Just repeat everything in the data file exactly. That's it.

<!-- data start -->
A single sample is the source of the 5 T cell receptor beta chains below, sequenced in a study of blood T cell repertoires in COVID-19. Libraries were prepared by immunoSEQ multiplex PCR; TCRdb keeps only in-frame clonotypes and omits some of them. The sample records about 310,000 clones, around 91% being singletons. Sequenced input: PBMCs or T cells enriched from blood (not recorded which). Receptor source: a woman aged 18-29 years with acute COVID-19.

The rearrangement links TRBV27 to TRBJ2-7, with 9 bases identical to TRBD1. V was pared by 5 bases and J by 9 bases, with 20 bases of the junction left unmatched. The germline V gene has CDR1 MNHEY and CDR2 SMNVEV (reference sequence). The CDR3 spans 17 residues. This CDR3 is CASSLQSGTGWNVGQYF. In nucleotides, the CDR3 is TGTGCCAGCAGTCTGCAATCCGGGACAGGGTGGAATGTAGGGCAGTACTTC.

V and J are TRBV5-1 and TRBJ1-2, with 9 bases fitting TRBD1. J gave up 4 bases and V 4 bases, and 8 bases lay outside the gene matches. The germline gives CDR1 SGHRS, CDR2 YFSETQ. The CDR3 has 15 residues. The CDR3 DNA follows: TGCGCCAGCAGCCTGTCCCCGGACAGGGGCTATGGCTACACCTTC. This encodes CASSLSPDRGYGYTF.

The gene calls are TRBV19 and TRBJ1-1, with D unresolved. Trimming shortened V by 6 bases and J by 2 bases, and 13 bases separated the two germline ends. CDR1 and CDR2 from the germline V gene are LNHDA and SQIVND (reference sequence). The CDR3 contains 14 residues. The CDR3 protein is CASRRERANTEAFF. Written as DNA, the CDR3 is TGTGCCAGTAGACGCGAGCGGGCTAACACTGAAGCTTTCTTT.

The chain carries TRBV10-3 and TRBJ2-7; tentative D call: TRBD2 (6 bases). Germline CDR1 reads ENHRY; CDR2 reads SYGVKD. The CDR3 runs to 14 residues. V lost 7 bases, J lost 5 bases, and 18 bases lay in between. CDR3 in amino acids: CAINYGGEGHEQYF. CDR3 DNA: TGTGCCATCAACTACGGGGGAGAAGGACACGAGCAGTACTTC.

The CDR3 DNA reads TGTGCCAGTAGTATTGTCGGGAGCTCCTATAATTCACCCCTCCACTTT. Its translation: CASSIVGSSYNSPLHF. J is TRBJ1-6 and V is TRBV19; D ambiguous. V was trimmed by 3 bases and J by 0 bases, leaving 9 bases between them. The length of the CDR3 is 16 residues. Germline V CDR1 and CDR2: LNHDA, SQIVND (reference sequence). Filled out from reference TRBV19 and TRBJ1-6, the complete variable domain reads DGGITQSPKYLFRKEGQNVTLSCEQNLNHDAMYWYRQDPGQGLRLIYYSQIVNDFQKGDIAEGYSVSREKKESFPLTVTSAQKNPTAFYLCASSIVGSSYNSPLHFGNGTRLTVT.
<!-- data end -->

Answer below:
A single sample is the source of the 5 T cell receptor beta chains below, sequenced in a study of blood T cell repertoires in COVID-19. Libraries were prepared by immunoSEQ multiplex PCR; TCRdb keeps only in-frame clonotypes and omits some of them. The sample records about 310,000 clones, around 91% being singletons. Sequenced input: PBMCs or T cells enriched from blood (not recorded which). Receptor source: a woman aged 18-29 years with acute COVID-19.

The rearrangement links TRBV27 to TRBJ2-7, with 9 bases identical to TRBD1. V was pared by 5 bases and J by 9 bases, with 20 bases of the junction left unmatched. The germline V gene has CDR1 MNHEY and CDR2 SMNVEV (reference sequence). The CDR3 spans 17 residues. This CDR3 is CASSLQSGTGWNVGQYF. In nucleotides, the CDR3 is TGTGCCAGCAGTCTGCAATCCGGGACAGGGTGGAATGTAGGGCAGTACTTC.

V and J are TRBV5-1 and TRBJ1-2, with 9 bases fitting TRBD1. J gave up 4 bases and V 4 bases, and 8 bases lay outside the gene matches. The germline gives CDR1 SGHRS, CDR2 YFSETQ. The CDR3 has 15 residues. The CDR3 DNA follows: TGCGCCAGCAGCCTGTCCCCGGACAGGGGCTATGGCTACACCTTC. This encodes CASSLSPDRGYGYTF.

The gene calls are TRBV19 and TRBJ1-1, with D unresolved. Trimming shortened V by 6 bases and J by 2 bases, and 13 bases separated the two germline ends. CDR1 and CDR2 from the germline V gene are LNHDA and SQIVND (reference sequence). The CDR3 contains 14 residues. The CDR3 protein is CASRRERANTEAFF. Written as DNA, the CDR3 is TGTGCCAGTAGACGCGAGCGGGCTAACACTGAAGCTTTCTTT.

The chain carries TRBV10-3 and TRBJ2-7; tentative D call: TRBD2 (6 bases). Germline CDR1 reads ENHRY; CDR2 reads SYGVKD. The CDR3 runs to 14 residues. V lost 7 bases, J lost 5 bases, and 18 bases lay in between. CDR3 in amino acids: CAINYGGEGHEQYF. CDR3 DNA: TGTGCCATCAACTACGGGGGAGAAGGACACGAGCAGTACTTC.

The CDR3 DNA reads TGTGCCAGTAGTATTGTCGGGAGCTCCTATAATTCACCCCTCCACTTT. Its translation: CASSIVGSSYNSPLHF. J is TRBJ1-6 and V is TRBV19; D ambiguous. V was trimmed by 3 bases and J by 0 bases, leaving 9 bases between them. The length of the CDR3 is 16 residues. Germline V CDR1 and CDR2: LNHDA, SQIVND (reference sequence). Filled out from reference TRBV19 and TRBJ1-6, the complete variable domain reads DGGITQSPKYLFRKEGQNVTLSCEQNLNHDAMYWYRQDPGQGLRLIYYSQIVNDFQKGDIAEGYSVSREKKESFPLTVTSAQKNPTAFYLCASSIVGSSYNSPLHFGNGTRLTVT.